The use of peer support to help disabled people into sustainable jobs could prove as important in promoting independent living as the development of direct payments, according to a leading figure in the disability movement.
Andy Rickell (pictured), a former chief executive of the British Council of Disabled People, called on the government to realise that its ambition to halve the disability employment gap could only be achieved if other aspects of independent living were not ignored.
He said the government needed to understand that equal employment opportunities for disabled people were only possible if the other 11 “pillars of independent living” – which include appropriate and accessible health and social care provision, accessible and adapted housing, and adequate provision of personal assistance – were also in place.
He said: “All the 12 pillars have to stack up for disabled people’s employment to work.”
He said disabled people’s support was a “house of cards” and that the government was “in danger of taking away some of the cards” through cuts to support and services.
Rickell said: “I am just hoping that they will get it, and work out the priority they need to give to disabled people’s support if they really want employment to be cracked.
“They have given that policy commitment in their manifesto to halve the disability employment gap [the gap between the employment rates of disabled and non-disabled people].
“To make that work they are going to have to rethink how they do disability.”
Rickell said there was no sign of that happening yet, and he called on ministers to “join up the dots”.
But he did say there had been significant progress on disability employment in the last 30 years, even if it felt that he and others were constantly “pushing an elephant up a hill”.
He said that Department for Work and Pensions funding now needed to be redirected at peer support, provided by disabled people’s user-led organisations, and “with a bit of luck in the next couple of years it will be”.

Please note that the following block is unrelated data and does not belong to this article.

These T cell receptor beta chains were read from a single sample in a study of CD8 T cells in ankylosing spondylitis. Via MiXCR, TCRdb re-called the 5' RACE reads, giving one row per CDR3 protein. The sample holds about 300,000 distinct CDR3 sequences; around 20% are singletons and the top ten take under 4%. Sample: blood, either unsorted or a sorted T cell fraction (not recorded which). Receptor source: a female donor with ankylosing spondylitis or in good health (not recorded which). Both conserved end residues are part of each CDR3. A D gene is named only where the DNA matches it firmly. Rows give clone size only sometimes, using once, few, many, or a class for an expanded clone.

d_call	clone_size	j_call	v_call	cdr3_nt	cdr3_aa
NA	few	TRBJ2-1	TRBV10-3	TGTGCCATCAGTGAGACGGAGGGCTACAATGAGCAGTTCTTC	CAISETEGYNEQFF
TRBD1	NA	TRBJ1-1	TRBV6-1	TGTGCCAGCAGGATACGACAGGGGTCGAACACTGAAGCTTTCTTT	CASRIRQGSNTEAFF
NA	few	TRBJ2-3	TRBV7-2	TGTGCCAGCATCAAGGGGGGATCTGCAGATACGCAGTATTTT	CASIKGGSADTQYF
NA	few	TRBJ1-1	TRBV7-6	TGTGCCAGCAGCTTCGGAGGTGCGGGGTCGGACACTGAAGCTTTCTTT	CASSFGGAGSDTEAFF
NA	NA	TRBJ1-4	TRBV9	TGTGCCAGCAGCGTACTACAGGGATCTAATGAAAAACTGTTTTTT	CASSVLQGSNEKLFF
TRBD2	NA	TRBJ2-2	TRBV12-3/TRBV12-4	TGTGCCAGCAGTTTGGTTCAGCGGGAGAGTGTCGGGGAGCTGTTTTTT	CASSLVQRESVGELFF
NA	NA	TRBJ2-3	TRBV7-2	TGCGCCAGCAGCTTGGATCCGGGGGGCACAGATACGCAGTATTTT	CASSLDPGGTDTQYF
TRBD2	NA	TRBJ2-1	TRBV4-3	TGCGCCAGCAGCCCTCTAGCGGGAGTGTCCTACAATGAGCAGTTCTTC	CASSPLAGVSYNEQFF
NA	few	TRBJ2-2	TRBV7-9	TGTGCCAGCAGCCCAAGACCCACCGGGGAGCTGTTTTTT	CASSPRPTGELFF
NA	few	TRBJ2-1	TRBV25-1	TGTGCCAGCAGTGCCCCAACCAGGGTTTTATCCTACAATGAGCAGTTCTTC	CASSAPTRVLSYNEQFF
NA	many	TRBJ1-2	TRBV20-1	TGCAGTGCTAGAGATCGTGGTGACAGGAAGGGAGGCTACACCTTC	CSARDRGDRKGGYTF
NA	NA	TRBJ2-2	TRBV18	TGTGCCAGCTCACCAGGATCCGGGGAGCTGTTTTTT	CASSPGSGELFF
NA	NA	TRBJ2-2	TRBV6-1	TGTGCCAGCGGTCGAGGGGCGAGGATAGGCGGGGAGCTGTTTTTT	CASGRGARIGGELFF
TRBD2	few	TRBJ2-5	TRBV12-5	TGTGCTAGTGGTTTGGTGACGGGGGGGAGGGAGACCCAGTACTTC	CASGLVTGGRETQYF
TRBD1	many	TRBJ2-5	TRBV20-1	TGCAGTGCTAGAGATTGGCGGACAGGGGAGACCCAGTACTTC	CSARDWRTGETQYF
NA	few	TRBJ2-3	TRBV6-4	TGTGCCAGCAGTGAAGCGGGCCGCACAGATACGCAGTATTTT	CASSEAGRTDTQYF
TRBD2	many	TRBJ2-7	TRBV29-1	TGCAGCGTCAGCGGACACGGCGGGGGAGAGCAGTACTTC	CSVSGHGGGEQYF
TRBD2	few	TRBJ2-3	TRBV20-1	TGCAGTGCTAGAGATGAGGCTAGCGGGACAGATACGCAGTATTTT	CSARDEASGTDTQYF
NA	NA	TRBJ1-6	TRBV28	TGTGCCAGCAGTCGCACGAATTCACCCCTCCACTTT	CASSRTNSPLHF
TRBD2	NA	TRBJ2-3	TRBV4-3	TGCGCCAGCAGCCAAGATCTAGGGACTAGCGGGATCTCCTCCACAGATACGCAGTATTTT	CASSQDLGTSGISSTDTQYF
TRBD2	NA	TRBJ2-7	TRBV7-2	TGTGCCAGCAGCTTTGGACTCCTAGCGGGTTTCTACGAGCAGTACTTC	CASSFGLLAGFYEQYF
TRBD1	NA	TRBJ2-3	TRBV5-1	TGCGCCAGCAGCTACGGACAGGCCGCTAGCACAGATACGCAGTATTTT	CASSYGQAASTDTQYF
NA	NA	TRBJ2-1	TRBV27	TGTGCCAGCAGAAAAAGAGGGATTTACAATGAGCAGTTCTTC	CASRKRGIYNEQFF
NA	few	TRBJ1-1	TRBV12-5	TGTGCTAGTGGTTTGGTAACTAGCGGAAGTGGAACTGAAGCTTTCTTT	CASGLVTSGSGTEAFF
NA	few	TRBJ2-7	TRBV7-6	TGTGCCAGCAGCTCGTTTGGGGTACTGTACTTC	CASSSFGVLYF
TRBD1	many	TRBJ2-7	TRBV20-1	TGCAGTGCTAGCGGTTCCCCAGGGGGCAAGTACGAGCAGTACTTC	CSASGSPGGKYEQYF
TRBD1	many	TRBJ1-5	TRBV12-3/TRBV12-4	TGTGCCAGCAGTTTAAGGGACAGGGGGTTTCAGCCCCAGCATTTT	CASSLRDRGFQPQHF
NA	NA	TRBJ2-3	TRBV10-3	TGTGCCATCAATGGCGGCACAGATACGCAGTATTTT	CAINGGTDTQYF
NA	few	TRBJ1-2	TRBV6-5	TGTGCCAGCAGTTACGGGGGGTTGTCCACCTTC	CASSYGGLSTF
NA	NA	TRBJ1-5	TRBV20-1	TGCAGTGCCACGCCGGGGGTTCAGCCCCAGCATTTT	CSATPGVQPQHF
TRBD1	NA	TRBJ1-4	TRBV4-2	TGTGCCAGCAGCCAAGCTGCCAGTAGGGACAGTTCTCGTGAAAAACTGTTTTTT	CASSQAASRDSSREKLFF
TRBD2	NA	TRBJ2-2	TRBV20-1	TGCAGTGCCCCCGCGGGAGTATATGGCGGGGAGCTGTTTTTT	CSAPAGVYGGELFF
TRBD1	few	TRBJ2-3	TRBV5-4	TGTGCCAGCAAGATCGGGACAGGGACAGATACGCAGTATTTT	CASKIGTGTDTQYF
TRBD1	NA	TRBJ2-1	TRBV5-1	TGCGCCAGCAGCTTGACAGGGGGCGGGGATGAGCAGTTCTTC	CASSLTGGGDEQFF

Rickell was speaking as the user-led organisation he headed, Action on Disability and Work UK (ADWUK), was transferred into the ownership of another Bristol-based disabled people’s organisation, the West of England Centre for Inclusive Living.
The move was necessary, he said, because of the lack of funding for disabled people’s organisations in the employment sector, a situation he hopes the government will address in its forthcoming white paper on employment support.
ADWUK provided support, training and advice to enable disabled people to fulfil their potential in work.
Rickell said that it was “probably two or three years ahead of its time” in emphasising the importance of peer support – involving disabled people themselves in providing advice and support to other disabled people seeking work – in disability employment.
Rickell was the only staff member to lose his job in the transfer, but he said he believed the decision to bring the two organisations together was the right one for disabled people.
He said: “We tried something out and demonstrated that it would work, and that we could do it really cost-effectively.
“The work will continue in an organisation that has a really good track record and believes in what we believe in, but we don’t need two chief executives.”
He added: “Obviously it is a bit sad for me, having helped ADWUK get to where it was, but this is the right outcome for disabled people as a whole.”